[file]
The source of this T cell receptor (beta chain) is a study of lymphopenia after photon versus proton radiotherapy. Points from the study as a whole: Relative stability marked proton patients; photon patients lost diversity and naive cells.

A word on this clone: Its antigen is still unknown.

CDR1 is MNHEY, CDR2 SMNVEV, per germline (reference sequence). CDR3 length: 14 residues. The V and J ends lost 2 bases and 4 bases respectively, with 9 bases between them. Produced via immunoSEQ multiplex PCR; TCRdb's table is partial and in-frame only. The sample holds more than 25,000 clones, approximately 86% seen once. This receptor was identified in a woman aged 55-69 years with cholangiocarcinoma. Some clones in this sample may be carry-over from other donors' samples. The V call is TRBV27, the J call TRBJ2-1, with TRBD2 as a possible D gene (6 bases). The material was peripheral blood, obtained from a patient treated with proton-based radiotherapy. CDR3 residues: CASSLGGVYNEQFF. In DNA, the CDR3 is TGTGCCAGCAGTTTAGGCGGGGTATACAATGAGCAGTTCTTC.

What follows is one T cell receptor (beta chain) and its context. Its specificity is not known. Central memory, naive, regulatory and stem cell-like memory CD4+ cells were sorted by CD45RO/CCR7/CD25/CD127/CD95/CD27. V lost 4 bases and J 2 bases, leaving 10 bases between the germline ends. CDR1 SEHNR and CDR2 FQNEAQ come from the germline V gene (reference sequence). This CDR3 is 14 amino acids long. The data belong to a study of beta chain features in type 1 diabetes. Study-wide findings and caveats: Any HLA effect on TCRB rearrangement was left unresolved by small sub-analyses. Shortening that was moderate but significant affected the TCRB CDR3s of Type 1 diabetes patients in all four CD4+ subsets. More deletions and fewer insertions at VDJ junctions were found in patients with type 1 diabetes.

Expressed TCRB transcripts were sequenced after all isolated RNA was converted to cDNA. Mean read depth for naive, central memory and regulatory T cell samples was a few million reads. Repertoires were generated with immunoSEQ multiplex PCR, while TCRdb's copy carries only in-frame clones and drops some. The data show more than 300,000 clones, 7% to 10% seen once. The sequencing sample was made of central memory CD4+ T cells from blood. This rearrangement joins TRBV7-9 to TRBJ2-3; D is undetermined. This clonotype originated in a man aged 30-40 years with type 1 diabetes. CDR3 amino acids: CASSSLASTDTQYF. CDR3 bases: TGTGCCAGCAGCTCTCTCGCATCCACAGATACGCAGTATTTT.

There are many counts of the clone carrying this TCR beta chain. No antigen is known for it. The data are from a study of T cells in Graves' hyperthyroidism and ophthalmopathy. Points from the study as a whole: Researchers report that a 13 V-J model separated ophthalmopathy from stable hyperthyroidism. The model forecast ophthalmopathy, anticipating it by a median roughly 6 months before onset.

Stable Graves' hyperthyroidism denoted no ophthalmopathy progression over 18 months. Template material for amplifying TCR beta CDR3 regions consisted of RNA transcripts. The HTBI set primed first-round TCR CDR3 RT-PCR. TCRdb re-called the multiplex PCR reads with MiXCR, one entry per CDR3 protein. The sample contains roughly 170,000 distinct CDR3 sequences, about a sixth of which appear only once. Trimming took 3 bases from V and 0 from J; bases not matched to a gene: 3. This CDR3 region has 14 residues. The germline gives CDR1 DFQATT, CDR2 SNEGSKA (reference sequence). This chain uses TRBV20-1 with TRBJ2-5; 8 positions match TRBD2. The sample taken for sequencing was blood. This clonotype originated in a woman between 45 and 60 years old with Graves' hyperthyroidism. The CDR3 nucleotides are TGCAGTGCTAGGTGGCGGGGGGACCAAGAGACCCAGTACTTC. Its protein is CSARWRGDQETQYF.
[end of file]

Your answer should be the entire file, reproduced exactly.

The source of this T cell receptor (beta chain) is a study of lymphopenia after photon versus proton radiotherapy. Points from the study as a whole: Relative stability marked proton patients; photon patients lost diversity and naive cells.

A word on this clone: Its antigen is still unknown.

CDR1 is MNHEY, CDR2 SMNVEV, per germline (reference sequence). CDR3 length: 14 residues. The V and J ends lost 2 bases and 4 bases respectively, with 9 bases between them. Produced via immunoSEQ multiplex PCR; TCRdb's table is partial and in-frame only. The sample holds more than 25,000 clones, approximately 86% seen once. This receptor was identified in a woman aged 55-69 years with cholangiocarcinoma. Some clones in this sample may be carry-over from other donors' samples. The V call is TRBV27, the J call TRBJ2-1, with TRBD2 as a possible D gene (6 bases). The material was peripheral blood, obtained from a patient treated with proton-based radiotherapy. CDR3 residues: CASSLGGVYNEQFF. In DNA, the CDR3 is TGTGCCAGCAGTTTAGGCGGGGTATACAATGAGCAGTTCTTC.

What follows is one T cell receptor (beta chain) and its context. Its specificity is not known. Central memory, naive, regulatory and stem cell-like memory CD4+ cells were sorted by CD45RO/CCR7/CD25/CD127/CD95/CD27. V lost 4 bases and J 2 bases, leaving 10 bases between the germline ends. CDR1 SEHNR and CDR2 FQNEAQ come from the germline V gene (reference sequence). This CDR3 is 14 amino acids long. The data belong to a study of beta chain features in type 1 diabetes. Study-wide findings and caveats: Any HLA effect on TCRB rearrangement was left unresolved by small sub-analyses. Shortening that was moderate but significant affected the TCRB CDR3s of Type 1 diabetes patients in all four CD4+ subsets. More deletions and fewer insertions at VDJ junctions were found in patients with type 1 diabetes.

Expressed TCRB transcripts were sequenced after all isolated RNA was converted to cDNA. Mean read depth for naive, central memory and regulatory T cell samples was a few million reads. Repertoires were generated with immunoSEQ multiplex PCR, while TCRdb's copy carries only in-frame clones and drops some. The data show more than 300,000 clones, 7% to 10% seen once. The sequencing sample was made of central memory CD4+ T cells from blood. This rearrangement joins TRBV7-9 to TRBJ2-3; D is undetermined. This clonotype originated in a man aged 30-40 years with type 1 diabetes. CDR3 amino acids: CASSSLASTDTQYF. CDR3 bases: TGTGCCAGCAGCTCTCTCGCATCCACAGATACGCAGTATTTT.

There are many counts of the clone carrying this TCR beta chain. No antigen is known for it. The data are from a study of T cells in Graves' hyperthyroidism and ophthalmopathy. Points from the study as a whole: Researchers report that a 13 V-J model separated ophthalmopathy from stable hyperthyroidism. The model forecast ophthalmopathy, anticipating it by a median roughly 6 months before onset.

Stable Graves' hyperthyroidism denoted no ophthalmopathy progression over 18 months. Template material for amplifying TCR beta CDR3 regions consisted of RNA transcripts. The HTBI set primed first-round TCR CDR3 RT-PCR. TCRdb re-called the multiplex PCR reads with MiXCR, one entry per CDR3 protein. The sample contains roughly 170,000 distinct CDR3 sequences, about a sixth of which appear only once. Trimming took 3 bases from V and 0 from J; bases not matched to a gene: 3. This CDR3 region has 14 residues. The germline gives CDR1 DFQATT, CDR2 SNEGSKA (reference sequence). This chain uses TRBV20-1 with TRBJ2-5; 8 positions match TRBD2. The sample taken for sequencing was blood. This clonotype originated in a woman between 45 and 60 years old with Graves' hyperthyroidism. The CDR3 nucleotides are TGCAGTGCTAGGTGGCGGGGGGACCAAGAGACCCAGTACTTC. Its protein is CSARWRGDQETQYF.